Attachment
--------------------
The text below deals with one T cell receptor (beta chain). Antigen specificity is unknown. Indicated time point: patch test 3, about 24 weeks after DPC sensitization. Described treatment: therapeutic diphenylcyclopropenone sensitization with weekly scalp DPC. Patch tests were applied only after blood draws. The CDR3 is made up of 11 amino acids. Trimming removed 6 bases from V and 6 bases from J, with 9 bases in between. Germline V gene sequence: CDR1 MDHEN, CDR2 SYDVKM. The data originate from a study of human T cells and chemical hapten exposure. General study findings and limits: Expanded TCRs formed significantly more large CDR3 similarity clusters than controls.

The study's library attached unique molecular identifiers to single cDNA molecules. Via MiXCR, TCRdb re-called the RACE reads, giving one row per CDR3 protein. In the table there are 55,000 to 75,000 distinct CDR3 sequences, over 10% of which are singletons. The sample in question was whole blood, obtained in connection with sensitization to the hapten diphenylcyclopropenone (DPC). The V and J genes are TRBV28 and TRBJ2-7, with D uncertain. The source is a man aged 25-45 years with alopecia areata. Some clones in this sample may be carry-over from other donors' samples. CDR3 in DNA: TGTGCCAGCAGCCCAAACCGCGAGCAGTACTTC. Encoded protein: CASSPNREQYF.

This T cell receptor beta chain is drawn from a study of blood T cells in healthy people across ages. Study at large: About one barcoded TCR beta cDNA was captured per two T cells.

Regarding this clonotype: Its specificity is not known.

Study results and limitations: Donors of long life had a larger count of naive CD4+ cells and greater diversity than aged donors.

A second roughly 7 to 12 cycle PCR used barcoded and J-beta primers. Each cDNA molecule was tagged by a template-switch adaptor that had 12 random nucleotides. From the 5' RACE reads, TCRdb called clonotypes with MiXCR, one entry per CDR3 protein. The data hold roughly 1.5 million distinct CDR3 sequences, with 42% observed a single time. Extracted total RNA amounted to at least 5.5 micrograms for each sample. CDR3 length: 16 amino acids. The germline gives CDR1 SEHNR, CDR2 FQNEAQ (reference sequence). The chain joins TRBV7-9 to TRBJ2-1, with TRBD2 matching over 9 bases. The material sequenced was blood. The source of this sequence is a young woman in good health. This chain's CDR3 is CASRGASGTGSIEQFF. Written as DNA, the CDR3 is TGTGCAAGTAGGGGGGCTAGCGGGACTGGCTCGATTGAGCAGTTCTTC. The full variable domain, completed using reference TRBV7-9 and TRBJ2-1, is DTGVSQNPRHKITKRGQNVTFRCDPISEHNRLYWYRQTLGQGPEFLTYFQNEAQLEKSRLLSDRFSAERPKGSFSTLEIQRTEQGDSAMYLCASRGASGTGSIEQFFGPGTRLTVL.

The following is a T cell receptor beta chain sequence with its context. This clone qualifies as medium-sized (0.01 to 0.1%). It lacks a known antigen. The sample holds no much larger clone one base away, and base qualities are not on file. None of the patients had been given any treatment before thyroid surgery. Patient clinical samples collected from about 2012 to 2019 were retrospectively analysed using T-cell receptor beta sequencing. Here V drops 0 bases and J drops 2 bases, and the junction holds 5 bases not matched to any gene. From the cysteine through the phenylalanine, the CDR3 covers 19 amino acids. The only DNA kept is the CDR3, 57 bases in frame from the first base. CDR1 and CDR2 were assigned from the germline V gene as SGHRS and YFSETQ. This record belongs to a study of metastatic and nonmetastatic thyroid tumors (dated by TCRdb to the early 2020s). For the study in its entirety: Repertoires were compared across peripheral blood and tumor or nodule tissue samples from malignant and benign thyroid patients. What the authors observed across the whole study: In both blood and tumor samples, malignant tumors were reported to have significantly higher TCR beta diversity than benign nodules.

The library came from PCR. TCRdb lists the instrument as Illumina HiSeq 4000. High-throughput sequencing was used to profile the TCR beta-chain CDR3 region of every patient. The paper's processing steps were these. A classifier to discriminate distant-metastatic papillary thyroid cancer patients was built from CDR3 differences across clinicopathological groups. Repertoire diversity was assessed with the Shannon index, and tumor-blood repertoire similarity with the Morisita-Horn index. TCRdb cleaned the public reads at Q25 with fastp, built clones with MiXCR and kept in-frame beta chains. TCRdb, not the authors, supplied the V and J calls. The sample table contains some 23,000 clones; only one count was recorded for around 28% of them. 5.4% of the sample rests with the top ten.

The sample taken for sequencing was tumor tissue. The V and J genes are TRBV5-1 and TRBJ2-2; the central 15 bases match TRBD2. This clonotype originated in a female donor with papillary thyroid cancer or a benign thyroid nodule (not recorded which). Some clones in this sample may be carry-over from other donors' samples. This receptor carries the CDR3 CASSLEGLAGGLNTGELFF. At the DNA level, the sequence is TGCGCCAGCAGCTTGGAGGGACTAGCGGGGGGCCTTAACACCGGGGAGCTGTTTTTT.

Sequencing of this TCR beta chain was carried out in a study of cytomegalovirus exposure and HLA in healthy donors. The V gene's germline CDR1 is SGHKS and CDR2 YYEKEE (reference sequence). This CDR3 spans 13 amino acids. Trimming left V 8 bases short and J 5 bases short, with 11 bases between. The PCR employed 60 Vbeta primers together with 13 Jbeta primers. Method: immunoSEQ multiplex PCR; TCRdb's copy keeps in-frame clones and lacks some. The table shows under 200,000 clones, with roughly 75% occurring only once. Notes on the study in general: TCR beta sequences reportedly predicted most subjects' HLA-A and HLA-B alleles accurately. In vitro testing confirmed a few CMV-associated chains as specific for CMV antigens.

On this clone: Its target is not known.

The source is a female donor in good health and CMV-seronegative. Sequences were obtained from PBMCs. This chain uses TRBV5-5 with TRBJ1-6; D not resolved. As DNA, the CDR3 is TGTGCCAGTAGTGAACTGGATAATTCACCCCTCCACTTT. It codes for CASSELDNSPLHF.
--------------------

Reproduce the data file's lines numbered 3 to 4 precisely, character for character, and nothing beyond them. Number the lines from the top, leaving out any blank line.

This T cell receptor beta chain is drawn from a study of blood T cells in healthy people across ages. Study at large: About one barcoded TCR beta cDNA was captured per two T cells.

Regarding this clonotype: Its specificity is not known.